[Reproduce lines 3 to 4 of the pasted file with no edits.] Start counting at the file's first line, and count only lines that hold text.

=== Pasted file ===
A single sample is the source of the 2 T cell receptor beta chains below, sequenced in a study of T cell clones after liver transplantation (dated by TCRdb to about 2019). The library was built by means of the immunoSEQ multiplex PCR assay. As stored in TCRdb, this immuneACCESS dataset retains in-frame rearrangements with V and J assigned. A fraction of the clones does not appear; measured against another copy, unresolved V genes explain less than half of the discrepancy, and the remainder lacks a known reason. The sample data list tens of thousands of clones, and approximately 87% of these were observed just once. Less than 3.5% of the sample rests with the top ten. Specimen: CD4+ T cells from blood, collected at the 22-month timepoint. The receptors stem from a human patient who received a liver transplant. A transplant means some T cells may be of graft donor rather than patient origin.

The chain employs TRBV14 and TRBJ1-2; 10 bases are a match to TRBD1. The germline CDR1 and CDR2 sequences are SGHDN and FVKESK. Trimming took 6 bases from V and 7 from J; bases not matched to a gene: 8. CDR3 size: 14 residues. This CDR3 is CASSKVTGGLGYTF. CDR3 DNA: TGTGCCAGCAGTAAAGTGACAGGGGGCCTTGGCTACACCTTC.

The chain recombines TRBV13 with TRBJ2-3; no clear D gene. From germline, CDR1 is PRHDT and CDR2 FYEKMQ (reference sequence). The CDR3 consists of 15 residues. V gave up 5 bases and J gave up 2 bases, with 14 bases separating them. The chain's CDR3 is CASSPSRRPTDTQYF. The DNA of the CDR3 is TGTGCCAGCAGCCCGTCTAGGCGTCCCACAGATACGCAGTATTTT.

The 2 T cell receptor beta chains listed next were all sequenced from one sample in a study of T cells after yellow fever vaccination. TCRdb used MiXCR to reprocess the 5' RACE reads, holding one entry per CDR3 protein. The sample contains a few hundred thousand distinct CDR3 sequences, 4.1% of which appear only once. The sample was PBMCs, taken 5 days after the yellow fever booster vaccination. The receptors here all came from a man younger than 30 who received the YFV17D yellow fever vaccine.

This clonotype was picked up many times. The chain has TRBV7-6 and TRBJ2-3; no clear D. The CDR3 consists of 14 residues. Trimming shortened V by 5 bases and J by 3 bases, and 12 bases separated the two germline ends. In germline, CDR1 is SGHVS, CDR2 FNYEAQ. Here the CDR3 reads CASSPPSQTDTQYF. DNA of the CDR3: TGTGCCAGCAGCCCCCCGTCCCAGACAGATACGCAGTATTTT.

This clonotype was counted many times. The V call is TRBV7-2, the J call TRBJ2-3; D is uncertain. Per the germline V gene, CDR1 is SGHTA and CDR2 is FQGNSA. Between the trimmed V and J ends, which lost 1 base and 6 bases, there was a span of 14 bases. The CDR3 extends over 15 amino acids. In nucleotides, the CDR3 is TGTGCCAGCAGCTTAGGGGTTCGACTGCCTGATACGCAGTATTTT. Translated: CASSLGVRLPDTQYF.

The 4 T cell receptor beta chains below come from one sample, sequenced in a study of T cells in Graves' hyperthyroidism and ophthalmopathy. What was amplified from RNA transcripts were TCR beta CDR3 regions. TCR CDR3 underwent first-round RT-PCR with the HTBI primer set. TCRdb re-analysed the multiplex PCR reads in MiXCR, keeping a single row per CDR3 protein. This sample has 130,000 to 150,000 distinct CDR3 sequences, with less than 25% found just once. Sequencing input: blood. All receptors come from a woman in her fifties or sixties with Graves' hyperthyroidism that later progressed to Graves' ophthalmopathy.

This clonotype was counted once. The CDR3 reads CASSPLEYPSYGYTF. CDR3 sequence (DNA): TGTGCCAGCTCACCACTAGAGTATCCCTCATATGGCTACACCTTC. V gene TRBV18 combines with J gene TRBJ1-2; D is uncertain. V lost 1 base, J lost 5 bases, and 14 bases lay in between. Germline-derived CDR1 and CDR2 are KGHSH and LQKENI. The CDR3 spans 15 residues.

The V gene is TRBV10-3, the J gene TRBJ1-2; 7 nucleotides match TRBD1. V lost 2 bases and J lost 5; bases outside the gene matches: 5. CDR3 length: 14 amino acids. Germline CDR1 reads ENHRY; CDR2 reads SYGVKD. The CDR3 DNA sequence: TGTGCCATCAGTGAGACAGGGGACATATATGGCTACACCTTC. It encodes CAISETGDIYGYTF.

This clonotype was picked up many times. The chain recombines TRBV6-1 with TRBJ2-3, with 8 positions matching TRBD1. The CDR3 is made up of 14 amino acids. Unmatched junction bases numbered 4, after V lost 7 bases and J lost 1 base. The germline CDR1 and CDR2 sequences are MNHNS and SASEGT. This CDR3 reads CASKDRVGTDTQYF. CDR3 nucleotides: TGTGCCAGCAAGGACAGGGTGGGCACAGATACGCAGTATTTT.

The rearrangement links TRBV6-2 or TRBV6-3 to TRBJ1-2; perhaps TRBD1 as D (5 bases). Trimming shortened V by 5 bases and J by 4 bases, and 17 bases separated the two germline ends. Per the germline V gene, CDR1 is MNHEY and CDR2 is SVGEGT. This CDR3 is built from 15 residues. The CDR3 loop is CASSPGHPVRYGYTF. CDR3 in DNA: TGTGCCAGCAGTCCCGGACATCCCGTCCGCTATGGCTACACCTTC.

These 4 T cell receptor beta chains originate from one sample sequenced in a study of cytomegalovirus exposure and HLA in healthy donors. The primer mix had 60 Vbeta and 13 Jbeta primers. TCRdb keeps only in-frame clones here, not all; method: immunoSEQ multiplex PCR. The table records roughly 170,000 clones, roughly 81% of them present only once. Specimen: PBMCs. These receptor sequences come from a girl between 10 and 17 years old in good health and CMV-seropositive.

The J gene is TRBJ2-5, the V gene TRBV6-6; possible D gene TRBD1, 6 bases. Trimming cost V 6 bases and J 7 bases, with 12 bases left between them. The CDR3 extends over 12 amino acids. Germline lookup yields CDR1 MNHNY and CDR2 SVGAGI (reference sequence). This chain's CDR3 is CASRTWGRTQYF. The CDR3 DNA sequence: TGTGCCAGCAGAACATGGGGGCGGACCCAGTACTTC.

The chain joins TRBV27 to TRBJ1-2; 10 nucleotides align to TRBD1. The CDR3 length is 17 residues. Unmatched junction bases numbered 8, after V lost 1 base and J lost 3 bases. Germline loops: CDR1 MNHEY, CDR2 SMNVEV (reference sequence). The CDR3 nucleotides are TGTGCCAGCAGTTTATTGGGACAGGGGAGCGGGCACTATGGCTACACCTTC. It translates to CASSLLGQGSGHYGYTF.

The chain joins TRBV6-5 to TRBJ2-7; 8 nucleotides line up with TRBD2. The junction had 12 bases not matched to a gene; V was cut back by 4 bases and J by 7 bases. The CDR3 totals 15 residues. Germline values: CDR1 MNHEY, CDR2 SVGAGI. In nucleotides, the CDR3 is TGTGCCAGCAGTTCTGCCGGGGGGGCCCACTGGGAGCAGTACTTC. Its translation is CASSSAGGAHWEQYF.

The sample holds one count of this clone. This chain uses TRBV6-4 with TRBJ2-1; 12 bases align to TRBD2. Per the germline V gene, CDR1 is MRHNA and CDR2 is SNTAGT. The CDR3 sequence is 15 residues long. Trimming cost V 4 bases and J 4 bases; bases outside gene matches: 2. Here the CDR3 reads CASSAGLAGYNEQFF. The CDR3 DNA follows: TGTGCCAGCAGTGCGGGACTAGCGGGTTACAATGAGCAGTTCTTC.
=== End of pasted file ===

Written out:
The chain recombines TRBV13 with TRBJ2-3; no clear D gene. From germline, CDR1 is PRHDT and CDR2 FYEKMQ (reference sequence). The CDR3 consists of 15 residues. V gave up 5 bases and J gave up 2 bases, with 14 bases separating them. The chain's CDR3 is CASSPSRRPTDTQYF. The DNA of the CDR3 is TGTGCCAGCAGCCCGTCTAGGCGTCCCACAGATACGCAGTATTTT.

The 2 T cell receptor beta chains listed next were all sequenced from one sample in a study of T cells after yellow fever vaccination. TCRdb used MiXCR to reprocess the 5' RACE reads, holding one entry per CDR3 protein. The sample contains a few hundred thousand distinct CDR3 sequences, 4.1% of which appear only once. The sample was PBMCs, taken 5 days after the yellow fever booster vaccination. The receptors here all came from a man younger than 30 who received the YFV17D yellow fever vaccine.